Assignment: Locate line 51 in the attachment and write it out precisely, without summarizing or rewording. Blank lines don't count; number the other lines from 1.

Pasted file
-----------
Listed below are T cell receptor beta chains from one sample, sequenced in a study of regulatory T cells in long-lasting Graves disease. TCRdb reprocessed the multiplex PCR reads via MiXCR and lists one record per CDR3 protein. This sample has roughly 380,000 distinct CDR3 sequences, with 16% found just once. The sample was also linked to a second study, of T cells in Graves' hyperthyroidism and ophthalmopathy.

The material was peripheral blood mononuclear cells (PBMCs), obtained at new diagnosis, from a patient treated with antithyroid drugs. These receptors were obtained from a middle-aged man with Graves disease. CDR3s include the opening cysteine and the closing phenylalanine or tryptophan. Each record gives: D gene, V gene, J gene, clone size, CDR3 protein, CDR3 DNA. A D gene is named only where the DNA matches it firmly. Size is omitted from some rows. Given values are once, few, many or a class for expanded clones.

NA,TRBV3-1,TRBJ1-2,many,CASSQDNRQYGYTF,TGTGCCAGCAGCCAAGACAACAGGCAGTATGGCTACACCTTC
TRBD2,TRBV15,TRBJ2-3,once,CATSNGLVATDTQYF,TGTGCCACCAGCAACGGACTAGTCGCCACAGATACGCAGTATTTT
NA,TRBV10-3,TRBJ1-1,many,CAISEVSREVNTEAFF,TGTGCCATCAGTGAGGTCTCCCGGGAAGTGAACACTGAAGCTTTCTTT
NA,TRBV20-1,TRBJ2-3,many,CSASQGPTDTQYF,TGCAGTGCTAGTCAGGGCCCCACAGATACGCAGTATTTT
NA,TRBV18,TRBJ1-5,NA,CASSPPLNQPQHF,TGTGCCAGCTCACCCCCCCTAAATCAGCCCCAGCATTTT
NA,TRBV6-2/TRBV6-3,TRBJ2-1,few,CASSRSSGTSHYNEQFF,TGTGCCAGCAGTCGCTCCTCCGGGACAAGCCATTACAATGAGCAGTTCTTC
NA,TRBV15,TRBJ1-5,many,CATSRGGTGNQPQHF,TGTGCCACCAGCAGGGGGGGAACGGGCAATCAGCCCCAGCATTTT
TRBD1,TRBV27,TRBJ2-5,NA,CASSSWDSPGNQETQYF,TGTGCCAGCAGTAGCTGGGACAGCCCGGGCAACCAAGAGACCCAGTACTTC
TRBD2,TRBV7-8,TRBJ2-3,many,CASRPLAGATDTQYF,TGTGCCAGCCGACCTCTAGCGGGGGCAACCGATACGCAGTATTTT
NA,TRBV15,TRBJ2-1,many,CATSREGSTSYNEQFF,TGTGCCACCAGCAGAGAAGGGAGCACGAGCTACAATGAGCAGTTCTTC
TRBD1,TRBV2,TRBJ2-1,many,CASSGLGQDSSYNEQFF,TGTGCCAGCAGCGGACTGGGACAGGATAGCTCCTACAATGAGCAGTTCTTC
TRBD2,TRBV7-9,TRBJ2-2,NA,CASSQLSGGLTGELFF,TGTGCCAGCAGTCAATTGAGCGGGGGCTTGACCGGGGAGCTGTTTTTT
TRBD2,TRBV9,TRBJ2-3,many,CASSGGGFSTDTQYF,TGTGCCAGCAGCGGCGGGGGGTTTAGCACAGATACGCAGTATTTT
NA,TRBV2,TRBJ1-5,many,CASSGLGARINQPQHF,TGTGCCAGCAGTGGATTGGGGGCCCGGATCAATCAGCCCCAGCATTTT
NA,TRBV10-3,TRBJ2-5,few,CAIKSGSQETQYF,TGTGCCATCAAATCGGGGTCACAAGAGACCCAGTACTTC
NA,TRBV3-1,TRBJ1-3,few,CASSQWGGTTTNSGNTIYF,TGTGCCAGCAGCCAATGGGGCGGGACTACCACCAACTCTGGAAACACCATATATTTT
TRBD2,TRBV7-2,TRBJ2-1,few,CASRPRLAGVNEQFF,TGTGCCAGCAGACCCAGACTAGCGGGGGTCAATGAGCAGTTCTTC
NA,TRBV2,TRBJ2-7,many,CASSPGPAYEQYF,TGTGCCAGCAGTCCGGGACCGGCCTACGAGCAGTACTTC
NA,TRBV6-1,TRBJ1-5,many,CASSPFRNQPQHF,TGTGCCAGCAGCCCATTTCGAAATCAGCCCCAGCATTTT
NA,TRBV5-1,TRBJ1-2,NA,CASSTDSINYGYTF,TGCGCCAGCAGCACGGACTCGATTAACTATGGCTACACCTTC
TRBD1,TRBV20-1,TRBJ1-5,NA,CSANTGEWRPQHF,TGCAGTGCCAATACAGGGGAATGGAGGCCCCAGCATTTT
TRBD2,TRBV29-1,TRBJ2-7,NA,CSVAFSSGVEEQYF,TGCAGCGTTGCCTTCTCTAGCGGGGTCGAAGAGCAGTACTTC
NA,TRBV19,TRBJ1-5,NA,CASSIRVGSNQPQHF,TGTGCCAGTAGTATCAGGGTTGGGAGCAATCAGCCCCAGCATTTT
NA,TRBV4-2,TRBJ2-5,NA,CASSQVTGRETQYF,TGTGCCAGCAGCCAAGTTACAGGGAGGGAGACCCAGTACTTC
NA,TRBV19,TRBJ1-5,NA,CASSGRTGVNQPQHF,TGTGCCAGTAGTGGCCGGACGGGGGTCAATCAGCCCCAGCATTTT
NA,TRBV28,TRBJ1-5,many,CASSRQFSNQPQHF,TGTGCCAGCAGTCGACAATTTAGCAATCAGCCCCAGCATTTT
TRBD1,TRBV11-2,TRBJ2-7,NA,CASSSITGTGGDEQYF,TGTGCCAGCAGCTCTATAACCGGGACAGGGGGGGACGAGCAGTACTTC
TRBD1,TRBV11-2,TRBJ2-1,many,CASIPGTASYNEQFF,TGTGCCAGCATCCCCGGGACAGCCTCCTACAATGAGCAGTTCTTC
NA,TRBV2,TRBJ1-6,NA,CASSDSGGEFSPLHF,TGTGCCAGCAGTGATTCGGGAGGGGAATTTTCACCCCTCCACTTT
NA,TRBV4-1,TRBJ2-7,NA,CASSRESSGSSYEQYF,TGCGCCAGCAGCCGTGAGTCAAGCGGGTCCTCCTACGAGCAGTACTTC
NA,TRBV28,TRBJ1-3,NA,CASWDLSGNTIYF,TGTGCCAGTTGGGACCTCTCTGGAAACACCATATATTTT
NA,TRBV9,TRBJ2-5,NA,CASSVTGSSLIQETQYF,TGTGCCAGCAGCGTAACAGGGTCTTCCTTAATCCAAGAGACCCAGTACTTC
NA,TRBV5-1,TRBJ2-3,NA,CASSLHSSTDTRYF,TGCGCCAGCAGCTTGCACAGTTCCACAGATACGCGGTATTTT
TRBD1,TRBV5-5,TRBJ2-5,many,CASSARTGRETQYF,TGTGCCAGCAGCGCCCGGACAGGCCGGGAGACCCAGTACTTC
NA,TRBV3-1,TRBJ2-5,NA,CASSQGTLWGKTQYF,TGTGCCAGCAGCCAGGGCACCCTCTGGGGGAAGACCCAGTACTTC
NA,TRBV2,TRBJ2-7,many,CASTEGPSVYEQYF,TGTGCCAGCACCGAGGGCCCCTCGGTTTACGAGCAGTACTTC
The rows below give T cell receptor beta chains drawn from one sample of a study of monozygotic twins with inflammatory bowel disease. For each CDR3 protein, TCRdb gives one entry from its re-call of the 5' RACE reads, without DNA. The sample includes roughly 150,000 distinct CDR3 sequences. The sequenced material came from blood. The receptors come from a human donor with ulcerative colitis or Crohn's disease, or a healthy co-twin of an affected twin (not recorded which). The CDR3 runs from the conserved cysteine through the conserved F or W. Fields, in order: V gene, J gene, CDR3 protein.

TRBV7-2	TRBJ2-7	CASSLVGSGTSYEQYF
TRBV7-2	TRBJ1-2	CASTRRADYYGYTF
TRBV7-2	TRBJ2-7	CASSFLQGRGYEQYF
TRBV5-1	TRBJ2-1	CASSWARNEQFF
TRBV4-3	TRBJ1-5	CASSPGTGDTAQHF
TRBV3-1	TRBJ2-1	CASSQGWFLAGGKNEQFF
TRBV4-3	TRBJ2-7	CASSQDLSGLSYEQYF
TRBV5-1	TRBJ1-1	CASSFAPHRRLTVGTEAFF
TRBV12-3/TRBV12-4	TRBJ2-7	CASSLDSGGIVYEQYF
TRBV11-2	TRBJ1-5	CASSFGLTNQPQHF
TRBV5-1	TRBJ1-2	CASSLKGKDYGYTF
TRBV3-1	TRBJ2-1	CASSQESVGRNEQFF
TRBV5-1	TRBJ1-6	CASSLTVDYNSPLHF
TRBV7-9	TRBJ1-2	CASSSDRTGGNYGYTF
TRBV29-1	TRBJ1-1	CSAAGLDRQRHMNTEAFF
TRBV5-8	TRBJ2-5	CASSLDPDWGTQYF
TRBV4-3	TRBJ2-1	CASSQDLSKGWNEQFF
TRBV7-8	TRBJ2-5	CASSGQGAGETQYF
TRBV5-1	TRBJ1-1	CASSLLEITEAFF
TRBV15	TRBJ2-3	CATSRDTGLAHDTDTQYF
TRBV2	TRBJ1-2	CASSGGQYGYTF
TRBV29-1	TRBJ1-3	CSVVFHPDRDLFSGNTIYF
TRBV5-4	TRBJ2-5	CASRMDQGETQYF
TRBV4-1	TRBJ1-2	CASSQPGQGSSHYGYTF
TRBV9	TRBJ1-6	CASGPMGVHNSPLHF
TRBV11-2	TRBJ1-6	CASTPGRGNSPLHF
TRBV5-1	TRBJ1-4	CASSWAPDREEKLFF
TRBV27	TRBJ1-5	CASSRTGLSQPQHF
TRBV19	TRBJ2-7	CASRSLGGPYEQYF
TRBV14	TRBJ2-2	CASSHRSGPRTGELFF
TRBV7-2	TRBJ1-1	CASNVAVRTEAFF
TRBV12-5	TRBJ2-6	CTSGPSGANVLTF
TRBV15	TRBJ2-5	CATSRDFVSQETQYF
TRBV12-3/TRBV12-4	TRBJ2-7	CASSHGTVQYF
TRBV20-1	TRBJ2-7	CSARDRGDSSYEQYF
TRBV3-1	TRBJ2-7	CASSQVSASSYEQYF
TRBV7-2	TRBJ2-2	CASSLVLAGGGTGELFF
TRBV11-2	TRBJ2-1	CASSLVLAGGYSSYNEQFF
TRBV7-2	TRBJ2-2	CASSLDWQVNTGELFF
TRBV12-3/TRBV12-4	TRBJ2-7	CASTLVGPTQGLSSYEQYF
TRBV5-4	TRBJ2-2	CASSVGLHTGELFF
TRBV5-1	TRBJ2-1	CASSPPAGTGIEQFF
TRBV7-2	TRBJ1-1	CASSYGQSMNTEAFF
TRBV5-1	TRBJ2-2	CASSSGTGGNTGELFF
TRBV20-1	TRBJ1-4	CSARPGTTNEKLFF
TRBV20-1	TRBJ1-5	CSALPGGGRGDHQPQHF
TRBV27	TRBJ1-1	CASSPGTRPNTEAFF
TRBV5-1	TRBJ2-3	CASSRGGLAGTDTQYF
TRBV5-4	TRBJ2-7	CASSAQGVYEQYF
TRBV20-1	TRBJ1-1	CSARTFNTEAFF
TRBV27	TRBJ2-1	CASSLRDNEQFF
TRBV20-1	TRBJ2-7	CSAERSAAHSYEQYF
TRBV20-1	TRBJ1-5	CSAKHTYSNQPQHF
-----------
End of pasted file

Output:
TRBV3-1	TRBJ2-1	CASSQESVGRNEQFF